UCI Hour Record delights Wiggins
Sir Bradley Wiggins gave everything he had to raise the standard of a “torturous” and “relentless” UCI Hour Record but the Beamonesque mark he targeted was beyond even him.
Tickets sold out in seven minutes to watch Wiggins ride around in circles for 60 minutes, targeting fellow Briton Alex Dowsett’s record of 52.937-kilometres.
And the 2012 Tour de France champion, four-time Olympic gold medallist and world time-trial champion delivered in 54.526km.
Sir Bradley Wiggins completed a total distance of 54.526 kilometres
He had the strength to raise his bike above his head in celebration.
“I’ve got to be happy with that. I couldn’t have done much more,” Wiggins said.
“That’s raised the bar a fair bit to what the existing record was. For sure it will deter people or make them think twice about it.
“It’s the first real big marker now.”
Wiggins had set himself a target of over 55km (220 laps) and a record which would last a generation, thus bearing comparison with Bob Beamon’s long jump world record from 1968 which lasted almost 23 years.
He did everything in his power, even shaving his beard styles without sideburns, to perform, but the conditions at the Lee Valley VeloPark – formerly known as the Olympic Velodrome – were not conducive to such a distance and Dowsett may be among those encouraged to try again.
Wiggins recorded the same distance to that achieved on Wednesday in a full dress rehearsal at lower – and therefore more favourable – pressure.
“I couldn’t have done any more today with the conditions.
It was 1030 (bar) pressure,” Wiggins added.
“I keep banging on about pressure, but it was probably the worst weekend to have done it in the last couple of months.
“That was about as far as I was going to go under those conditions today.
“Perhaps not as far as I maybe have dreamed or hoped had the conditions been different, but (I’m) satisfied nonetheless.
“If I’d had had 1000 dead today instead of 1030 I reckon I’d have gone 700m further.”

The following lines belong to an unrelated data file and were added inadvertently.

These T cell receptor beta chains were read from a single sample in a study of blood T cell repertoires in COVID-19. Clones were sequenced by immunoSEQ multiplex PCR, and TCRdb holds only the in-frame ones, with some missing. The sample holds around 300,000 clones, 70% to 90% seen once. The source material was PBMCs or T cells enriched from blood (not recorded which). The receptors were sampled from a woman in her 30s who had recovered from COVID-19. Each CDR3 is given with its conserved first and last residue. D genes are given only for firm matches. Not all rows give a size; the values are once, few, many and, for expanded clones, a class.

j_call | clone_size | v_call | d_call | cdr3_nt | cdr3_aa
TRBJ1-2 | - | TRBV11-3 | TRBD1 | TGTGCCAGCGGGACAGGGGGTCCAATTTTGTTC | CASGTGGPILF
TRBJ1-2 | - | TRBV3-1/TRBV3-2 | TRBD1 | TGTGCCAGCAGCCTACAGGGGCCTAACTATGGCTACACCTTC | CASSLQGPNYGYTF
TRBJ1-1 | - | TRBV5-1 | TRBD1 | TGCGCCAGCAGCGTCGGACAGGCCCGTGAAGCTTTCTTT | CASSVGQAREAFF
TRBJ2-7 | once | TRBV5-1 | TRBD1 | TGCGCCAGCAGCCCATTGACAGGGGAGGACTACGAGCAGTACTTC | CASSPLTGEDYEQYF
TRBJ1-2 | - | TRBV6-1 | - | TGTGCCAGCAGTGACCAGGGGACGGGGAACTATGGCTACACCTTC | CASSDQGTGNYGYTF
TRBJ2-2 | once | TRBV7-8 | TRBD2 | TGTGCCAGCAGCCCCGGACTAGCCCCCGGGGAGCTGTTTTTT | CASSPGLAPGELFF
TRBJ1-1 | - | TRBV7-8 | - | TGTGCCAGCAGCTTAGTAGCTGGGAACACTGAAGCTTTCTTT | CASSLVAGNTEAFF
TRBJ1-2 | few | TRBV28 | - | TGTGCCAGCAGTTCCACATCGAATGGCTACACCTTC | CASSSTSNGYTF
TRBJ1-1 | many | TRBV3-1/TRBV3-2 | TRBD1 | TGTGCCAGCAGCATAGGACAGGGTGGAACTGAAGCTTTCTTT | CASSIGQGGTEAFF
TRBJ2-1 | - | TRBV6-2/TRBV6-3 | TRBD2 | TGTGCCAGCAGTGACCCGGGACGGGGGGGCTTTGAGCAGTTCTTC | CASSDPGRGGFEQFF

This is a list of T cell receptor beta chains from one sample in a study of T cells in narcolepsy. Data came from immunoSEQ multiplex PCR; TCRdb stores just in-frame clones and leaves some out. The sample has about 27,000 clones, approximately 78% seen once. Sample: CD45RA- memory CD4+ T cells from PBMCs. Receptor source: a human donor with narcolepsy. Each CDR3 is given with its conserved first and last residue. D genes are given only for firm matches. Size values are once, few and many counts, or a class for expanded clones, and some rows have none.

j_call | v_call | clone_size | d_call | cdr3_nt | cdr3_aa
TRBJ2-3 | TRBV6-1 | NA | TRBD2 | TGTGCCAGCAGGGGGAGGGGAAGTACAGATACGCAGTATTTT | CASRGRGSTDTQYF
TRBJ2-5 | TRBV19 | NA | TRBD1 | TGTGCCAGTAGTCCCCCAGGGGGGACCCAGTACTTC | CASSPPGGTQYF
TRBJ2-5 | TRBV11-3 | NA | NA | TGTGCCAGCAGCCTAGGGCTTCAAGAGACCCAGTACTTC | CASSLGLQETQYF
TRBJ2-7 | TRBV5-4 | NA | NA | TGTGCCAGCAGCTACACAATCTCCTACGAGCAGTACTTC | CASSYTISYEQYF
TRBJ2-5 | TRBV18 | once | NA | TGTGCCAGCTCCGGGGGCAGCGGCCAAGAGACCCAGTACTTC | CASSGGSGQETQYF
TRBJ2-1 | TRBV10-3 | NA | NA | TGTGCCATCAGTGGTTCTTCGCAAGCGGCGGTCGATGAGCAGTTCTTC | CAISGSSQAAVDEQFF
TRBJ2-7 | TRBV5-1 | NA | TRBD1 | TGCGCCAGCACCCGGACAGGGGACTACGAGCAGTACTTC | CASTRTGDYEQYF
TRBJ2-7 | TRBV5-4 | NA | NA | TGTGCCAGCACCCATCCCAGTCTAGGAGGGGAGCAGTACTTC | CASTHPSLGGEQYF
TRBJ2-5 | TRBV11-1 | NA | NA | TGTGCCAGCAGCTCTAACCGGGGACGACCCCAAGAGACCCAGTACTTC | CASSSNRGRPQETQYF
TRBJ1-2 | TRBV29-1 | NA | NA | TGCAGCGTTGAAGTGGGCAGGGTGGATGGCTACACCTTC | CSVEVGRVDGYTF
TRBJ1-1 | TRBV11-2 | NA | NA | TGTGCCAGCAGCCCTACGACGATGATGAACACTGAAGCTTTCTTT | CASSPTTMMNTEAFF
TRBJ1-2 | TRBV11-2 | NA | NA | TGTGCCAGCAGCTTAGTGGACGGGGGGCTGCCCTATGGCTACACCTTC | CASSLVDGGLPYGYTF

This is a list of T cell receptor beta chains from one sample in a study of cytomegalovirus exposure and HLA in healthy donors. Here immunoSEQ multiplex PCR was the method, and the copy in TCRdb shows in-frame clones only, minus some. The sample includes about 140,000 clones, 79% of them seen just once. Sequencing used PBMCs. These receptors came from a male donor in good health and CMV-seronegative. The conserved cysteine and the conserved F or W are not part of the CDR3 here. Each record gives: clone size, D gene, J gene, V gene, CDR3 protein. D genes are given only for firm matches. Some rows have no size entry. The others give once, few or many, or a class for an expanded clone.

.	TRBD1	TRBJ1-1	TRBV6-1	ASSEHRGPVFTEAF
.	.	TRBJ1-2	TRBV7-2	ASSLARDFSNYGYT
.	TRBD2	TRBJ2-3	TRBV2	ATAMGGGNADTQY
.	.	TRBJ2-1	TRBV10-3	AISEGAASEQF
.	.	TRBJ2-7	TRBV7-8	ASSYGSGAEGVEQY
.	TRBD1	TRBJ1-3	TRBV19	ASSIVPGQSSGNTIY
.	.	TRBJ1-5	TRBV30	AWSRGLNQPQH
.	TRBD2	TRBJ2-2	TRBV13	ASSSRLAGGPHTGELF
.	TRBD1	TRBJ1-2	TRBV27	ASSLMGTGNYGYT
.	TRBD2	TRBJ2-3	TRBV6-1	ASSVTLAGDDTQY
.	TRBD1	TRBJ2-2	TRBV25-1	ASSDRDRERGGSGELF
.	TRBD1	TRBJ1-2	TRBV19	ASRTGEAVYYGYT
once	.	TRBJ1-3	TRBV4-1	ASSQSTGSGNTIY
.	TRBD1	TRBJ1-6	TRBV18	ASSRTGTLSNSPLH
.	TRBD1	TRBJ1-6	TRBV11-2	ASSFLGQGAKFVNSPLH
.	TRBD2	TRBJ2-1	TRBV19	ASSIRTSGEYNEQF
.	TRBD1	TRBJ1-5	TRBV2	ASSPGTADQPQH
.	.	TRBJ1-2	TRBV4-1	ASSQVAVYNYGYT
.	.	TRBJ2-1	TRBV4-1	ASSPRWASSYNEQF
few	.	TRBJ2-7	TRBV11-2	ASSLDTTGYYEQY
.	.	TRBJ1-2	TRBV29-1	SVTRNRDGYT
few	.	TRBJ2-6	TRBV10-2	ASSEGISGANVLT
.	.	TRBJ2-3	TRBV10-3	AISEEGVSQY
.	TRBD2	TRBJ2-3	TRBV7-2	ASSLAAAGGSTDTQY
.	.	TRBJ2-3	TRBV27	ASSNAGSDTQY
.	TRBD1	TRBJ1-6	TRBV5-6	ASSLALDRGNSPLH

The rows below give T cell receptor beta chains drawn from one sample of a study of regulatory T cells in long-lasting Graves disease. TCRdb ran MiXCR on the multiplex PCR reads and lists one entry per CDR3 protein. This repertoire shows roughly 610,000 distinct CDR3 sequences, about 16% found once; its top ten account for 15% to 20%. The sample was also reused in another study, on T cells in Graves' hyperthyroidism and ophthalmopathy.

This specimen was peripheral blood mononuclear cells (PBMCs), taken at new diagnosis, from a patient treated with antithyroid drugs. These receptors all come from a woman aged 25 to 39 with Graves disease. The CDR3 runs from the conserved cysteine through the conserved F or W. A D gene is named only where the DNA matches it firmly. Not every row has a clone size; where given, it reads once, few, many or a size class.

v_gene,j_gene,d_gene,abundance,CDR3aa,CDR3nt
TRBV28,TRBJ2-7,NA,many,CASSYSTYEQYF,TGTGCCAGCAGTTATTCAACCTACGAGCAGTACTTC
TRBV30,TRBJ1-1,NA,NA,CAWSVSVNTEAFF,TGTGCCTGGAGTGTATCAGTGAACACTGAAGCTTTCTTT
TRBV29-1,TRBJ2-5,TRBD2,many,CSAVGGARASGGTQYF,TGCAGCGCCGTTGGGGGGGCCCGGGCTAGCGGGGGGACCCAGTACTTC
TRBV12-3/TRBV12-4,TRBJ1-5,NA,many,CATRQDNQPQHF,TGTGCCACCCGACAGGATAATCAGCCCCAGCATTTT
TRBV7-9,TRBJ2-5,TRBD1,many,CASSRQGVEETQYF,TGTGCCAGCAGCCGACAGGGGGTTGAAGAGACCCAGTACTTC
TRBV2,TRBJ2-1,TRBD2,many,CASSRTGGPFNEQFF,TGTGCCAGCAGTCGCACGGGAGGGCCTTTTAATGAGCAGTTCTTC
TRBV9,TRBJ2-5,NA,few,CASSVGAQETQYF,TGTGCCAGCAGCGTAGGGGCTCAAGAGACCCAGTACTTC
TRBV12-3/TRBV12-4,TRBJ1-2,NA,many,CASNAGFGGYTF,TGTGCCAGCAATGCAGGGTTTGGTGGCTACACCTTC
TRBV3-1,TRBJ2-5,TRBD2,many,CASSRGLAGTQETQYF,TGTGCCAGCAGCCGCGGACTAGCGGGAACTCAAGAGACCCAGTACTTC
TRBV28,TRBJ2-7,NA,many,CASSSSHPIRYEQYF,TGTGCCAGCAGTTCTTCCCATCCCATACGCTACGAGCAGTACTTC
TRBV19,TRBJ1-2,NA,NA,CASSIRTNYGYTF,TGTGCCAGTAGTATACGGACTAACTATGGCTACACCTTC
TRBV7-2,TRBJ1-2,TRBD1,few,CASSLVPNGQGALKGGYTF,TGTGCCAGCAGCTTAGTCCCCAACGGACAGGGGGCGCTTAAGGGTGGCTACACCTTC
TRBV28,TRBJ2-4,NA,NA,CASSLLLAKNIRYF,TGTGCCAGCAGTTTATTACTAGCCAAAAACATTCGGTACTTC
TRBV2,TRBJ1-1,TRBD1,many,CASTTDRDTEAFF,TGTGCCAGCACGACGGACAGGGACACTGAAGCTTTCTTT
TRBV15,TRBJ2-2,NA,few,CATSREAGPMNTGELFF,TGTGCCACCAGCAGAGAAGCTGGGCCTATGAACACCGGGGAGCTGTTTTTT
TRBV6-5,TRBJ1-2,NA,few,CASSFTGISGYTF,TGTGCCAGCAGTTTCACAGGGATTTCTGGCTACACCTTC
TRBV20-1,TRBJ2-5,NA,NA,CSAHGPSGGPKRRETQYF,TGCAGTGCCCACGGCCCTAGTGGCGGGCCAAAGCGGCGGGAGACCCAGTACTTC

For the 35-year-old Wiggins it was a one-time opportunity, with the Rio Olympics next summer likely to be his swansong.
“I won’t go for it again,” he added.
Wiggins became the sixth rider to win the Tour and claim the Hour Record, which is said by those who have accomplished it to be their toughest athletic challenge.
Wiggins quipped it was the closest he would come to childbirth, but believes being in possession of the yellow jersey and under siege from all was a more exhausting experience.
He even referenced an attack from former Team Sky colleague Chris Froome in the 2012 Tour.
He added: “I was in a lot of pain the last 10 minutes.
“Try leading the Tour for two weeks, that’s bloody hard.
Looking over your shoulder every two….
“I don’t think it will ever surpass the Tour in terms of the intensity.”
Asked how he will celebrate, Wiggins said: “By standing up for a start. Struggling to sit down at the moment.”
Shorn of the beard he has grown since his distinctive sideburns sported in 2012 attracted too much attention, Wiggins was clearly keen to get started.
He began ahead of his scheduled start while Sky Sports was on an advertising break.
“I was just ready to go. I’ve waited long enough,” Wiggins said.
Roared on by the partisan crowd, which included fellow Tour winner and one-time Hour Record holder Miguel Indurain, he speed was consistently around 54.6kph, well ahead of the pace set by Dowsett in Manchester on May 2.
He passed Dowsett with just under two minutes to go on a challenge which was more mental as he knew his physical capabilities.
“When you’re out there you think it’s never going to end,” he added.
“You just try to break it down to little segments. You keep trying to give yourself hope.”
Wiggins would like to see multiple road time-trial world champions Fabian Cancellara of Switzerland and Germany’s Tony Martin bid for the record and thinks Dowsett, who is 26, may have another go.
“I wouldn’t discount Alex. If he thinks it’s possible he’ll have a go at it,” Wiggins added.
“He’s probably got another eight years to have a go at it.”
His next major goal is next March’s London Track World Championships, where the team pursuit is the big goal, but Wiggins may also ride the 4km individual pursuit in a bid for a fourth world title in the non-Olympic discipline.
By then his beard should have grown back.
“I feel naked without it,” Wiggins added.
“It’s just a commitment to knowing you’ve done everything. It’s game time. It’s not a fashion show.”